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So, it has finally been announced.
Now, what do I think about it? I have to admit that since it was announced, about 36 hours ago now, my opinion of the iPad has swung back and forth like a blade of grass in a stiff breeze. I sit here (on the couch no less) wishing I had an iPad to write this on while at the same time thinking the device is utterly frivolous. I have a Macbook Pro and an iPhone, why would I ever need an iPad?
But, who cares if I actually need one. What do I think about it? Here are the surprises, the bad, and the good.
- The price. I have to admit it. Even though I guestimated that a tablet device from Apple would debut at somewhere between $699 and $899 I never thought that it’s base price would be $499.
- The name. I’ve tried to let iPad sink in and I still think it will (it will have to) but I am still surprised.
- The 250Mb per month limited 3G price plan. If you are of the sort that only sends a few emails or downloads an app or book a two a month – I suppose 250mb per month is enough. But I’m willing to bet that most will either go the unlimited 3G plan, for only double the price, or with no 3G at all (for no monthly fee and an even cheaper purchase price).
- The reactions. Overall, I think the reactions I’ve seen across the Web are positive that the iPad is a very cool device. But as far as the device being an easy purchase the sentiment is anything but shared.
There were good surprises too but I’ll just throw most of them into “the good” list.
- The aspect ratio. It has been stated that they iPad’s screen has a 4:3 aspect ratio and is probably the result of the device being optimized for portrait use. If I were to have an iPad I could see myself watching a lot of video on the device and so I would have liked to see the aspect ratio at 16:9.
- The 3G pricing plans. Thirty dollars per month is a lot of money for me. Two hundred and fifty megabytes per month of bandwidth is no where near “enough” for my usage. That leaves me with no option to get 3G.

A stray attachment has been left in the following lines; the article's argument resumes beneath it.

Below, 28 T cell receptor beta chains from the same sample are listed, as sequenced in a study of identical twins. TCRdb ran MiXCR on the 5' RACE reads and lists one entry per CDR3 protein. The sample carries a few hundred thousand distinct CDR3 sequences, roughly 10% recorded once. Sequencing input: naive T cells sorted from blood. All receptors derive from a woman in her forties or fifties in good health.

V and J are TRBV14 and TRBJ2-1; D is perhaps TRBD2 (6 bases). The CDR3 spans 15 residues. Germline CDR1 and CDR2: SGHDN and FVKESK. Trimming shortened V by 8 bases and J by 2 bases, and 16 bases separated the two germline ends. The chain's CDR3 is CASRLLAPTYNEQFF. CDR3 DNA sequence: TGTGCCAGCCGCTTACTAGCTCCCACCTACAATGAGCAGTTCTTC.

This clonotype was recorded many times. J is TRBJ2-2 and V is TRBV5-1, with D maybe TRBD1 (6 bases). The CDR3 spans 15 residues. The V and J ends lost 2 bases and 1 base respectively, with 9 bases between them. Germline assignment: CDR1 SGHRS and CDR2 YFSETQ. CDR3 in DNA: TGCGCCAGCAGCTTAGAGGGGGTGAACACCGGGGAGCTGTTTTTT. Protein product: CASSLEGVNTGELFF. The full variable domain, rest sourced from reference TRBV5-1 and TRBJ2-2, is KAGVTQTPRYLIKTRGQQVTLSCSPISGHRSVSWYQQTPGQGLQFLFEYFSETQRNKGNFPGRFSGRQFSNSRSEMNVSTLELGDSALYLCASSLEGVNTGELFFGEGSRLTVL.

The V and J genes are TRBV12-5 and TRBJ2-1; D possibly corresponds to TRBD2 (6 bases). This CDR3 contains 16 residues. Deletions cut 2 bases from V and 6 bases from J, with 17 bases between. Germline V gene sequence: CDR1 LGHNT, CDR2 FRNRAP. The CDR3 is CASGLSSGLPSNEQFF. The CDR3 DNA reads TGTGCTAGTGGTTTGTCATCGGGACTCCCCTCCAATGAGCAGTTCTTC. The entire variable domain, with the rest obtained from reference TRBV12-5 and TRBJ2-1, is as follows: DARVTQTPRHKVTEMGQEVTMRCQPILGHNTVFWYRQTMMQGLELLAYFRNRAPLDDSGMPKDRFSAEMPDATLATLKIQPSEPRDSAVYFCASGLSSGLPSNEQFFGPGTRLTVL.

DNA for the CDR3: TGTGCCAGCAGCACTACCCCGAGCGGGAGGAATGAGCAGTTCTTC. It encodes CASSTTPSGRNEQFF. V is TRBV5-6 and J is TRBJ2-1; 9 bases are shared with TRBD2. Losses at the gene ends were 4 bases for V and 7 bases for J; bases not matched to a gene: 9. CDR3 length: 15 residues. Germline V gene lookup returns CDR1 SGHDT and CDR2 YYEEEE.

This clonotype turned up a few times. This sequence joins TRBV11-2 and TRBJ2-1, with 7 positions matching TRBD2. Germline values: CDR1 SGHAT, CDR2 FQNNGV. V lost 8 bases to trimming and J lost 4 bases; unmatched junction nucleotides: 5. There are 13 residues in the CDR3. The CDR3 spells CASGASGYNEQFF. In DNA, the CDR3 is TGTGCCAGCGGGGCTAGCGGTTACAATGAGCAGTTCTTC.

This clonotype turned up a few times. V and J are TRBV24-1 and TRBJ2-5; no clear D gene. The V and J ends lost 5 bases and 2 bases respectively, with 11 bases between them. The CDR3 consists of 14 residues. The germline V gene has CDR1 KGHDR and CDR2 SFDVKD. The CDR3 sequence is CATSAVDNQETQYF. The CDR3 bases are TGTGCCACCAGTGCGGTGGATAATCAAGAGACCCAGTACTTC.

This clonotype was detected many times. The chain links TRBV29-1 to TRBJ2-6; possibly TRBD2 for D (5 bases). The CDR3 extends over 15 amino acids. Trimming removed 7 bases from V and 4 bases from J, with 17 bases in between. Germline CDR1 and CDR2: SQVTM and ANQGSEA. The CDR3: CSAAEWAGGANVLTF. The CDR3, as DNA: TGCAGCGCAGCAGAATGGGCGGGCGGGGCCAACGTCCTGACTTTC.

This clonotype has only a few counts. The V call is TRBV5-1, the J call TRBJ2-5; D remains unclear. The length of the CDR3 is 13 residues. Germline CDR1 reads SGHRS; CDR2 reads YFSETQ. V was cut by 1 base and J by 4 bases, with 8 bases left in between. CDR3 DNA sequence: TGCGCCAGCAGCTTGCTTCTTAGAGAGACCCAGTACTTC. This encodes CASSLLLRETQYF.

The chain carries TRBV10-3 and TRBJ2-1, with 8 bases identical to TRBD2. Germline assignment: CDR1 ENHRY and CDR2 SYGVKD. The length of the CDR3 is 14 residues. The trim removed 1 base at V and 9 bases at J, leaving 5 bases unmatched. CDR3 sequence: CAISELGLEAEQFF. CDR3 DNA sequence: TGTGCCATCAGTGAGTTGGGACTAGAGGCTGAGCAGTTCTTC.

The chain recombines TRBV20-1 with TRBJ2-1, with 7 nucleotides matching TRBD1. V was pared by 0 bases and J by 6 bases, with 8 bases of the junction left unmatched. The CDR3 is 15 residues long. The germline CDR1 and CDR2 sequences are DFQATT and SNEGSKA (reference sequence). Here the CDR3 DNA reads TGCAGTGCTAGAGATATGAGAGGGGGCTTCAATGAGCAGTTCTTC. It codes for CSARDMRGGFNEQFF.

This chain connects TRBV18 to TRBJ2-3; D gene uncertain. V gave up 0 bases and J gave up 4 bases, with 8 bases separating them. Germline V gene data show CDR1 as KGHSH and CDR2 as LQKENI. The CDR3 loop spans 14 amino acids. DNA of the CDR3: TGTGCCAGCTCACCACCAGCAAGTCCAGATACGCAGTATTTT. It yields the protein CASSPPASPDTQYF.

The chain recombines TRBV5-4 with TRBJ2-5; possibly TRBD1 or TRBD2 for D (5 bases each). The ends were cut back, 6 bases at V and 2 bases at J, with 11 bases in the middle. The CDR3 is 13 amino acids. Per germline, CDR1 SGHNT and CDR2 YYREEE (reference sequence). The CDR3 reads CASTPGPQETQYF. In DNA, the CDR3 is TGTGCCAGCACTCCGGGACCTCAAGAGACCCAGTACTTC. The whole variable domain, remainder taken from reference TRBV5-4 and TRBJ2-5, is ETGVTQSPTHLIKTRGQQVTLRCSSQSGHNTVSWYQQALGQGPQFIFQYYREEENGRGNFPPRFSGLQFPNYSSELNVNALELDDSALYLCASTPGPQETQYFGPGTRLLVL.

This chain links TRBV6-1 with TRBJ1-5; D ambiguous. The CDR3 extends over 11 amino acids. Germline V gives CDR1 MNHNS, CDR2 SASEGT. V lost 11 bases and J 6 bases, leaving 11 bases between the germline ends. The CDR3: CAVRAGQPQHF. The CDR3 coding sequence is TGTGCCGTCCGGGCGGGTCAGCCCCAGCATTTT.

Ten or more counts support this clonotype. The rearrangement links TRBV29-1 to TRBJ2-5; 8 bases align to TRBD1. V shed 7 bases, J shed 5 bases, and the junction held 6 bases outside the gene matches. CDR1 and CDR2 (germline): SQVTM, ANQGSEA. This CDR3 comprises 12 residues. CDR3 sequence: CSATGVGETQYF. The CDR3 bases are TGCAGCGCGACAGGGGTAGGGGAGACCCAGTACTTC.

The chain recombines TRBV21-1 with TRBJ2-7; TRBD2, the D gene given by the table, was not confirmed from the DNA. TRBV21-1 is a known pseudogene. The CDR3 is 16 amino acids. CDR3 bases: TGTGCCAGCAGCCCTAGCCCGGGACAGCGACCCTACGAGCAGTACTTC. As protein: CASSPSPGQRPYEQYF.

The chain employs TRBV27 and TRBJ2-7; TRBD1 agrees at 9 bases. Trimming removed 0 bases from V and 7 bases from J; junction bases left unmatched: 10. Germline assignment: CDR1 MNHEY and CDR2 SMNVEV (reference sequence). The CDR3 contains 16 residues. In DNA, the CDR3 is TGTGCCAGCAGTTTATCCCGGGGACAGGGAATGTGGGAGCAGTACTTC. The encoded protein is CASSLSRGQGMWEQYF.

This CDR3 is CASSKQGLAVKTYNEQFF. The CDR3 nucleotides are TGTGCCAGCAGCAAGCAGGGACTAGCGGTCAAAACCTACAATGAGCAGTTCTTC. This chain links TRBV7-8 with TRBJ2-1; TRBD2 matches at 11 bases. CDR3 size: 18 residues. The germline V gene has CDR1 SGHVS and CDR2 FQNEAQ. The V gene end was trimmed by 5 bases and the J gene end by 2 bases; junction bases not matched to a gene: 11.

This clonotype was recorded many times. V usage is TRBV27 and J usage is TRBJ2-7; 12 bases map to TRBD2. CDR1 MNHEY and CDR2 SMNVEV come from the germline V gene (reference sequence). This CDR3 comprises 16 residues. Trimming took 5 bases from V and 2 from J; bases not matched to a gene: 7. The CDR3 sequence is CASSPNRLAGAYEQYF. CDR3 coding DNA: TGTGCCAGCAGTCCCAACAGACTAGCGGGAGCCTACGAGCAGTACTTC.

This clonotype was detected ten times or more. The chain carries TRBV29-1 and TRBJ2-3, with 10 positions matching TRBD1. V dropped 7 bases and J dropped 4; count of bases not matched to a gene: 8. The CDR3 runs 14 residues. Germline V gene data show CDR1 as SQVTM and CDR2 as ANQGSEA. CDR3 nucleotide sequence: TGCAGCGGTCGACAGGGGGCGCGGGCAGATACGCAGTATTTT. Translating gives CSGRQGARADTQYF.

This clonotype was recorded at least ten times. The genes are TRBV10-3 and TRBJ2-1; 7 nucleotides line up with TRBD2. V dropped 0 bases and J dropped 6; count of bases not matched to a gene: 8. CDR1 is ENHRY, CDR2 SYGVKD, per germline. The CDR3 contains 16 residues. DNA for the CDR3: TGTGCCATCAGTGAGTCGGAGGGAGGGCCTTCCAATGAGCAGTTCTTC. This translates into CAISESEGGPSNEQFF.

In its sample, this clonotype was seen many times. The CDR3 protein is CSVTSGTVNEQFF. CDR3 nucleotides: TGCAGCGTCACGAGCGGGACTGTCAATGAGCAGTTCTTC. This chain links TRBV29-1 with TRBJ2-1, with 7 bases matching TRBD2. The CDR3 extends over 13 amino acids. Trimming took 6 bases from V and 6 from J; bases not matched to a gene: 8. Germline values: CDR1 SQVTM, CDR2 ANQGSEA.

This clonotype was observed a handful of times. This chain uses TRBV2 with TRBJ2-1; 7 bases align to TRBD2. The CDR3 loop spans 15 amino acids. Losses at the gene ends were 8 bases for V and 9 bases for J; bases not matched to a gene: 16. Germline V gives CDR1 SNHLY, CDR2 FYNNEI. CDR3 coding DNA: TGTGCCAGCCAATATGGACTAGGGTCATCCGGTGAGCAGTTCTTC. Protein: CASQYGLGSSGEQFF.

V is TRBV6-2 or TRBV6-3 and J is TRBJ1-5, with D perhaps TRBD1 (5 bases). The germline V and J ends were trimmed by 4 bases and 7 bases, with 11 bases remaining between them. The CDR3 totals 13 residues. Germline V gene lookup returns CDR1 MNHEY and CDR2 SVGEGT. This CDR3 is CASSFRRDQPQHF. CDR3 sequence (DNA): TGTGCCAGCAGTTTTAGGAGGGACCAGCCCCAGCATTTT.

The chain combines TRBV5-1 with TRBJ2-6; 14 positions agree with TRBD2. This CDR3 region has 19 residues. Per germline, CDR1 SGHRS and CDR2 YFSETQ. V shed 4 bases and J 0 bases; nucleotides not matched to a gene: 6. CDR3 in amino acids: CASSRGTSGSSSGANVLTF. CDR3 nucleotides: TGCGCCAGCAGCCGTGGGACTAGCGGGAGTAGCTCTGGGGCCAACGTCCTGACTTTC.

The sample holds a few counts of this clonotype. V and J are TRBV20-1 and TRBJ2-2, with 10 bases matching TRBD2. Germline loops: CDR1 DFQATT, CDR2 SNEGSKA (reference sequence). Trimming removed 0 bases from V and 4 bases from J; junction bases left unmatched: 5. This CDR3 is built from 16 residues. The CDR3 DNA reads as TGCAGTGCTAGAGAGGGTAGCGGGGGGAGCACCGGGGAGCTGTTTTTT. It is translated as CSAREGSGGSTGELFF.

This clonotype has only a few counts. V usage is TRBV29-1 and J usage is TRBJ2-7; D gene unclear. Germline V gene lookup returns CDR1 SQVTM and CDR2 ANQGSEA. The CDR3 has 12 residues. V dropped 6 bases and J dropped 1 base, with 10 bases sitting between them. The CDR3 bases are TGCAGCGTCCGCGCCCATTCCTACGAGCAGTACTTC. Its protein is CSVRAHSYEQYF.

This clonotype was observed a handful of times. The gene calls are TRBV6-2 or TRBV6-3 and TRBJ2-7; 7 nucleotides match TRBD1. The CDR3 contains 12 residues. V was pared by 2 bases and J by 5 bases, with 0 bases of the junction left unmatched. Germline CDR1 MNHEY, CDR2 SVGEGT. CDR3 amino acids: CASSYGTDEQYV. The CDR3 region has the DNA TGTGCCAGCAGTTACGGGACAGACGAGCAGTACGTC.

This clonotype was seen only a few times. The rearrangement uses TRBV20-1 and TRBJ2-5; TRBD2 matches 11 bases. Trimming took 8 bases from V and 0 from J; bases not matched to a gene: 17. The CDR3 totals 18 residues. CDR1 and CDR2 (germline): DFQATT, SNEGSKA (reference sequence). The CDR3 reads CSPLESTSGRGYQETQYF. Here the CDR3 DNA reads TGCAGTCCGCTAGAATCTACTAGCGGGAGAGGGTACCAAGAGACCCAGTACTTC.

- The number of native iPad apps (surprise). This will no doubt increase dramatically prior to launch. Apple obviously spent a considerable amount of time nailing the applications they showed in the announcement. iWork, Mail, and iBooks (and even the iCal redesign) are absolutely incredible UIs such the world has never seen. But I was surprised we didn’t see a point of sale system, educational and healthcare applications, or any other application besides Brushes (which looks great though) and games.
- That Steve Jobs didn’t also announce a way to convince your wife that you need one.
I haven’t had an opportunity to use the iPad yet – which I presume won’t happen for months – but I didn’t see much that was bad about the device. Nearly everything I saw was incredibly well thought out and looked easy and dare I say fun to do.
- The UI. Though some will say that the iPad is simply a big iPhone the user interface is obviously different given its specific size. Being larger means being even more precise and detailed. The UI, from what I’ve seen so far, is second to none. The best user interface for any device in the world.
- iWork. The amount of work Apple put into bringing iWork to the iPad is obvious. Some of the gestures that Phil Schiller was using to create some quick iWork documents were – if I may say so – perfect and natural. To get a gesture to be perfect and feel natural is – for most people and companies – a near impossibility. Somehow most interface gestures miss the mark. The iPhone got more right than it did wrong but it still got a few things wrong (mostly related to the limitations of the device itself). The iPad leaves all of those mistakes at the door.
- Typing. My main wish for the iPad was for much better input. Again, I haven’t used the iPad yet but nearly everyone that has remarked that typing on the iPad was much better than they expected.
- SPEED. Speed is so important. If pressed about what the most important thing in technology was I’d probably say speed. Computers, devices, Web pages, applications, – even cars – are nothing without speed. No matter how good something is, if it is slow, it won’t work. The iPad is remarkably fast.
- iBooks. I’ve wanted a Kindle from the very first day Amazon announced them. I haven’t bought one because I, like Steve Jobs, couldn’t see owning a device that only allowed me to read books. For the price of a Kindle I could buy 1,000 books at yard sales and give them to friends as gifts. But the iPad, with its incredible screen and ability to do just about everything else you want, is well within the right price range to make buying a Kindle look like a dumb idea.
- The battery life. 10 hours on a single charge? My 15″ unibody Macbook Pro gets around 6 to 7 hours of battery life right now – which is absolutely amazing. To have a device that you can actually use for 10 hours is remarkable.
All this and I haven’t put so much as a thumb on the device yet. I can’t wait to get my hands all over this thing though I’m still not sure I’ll buy one.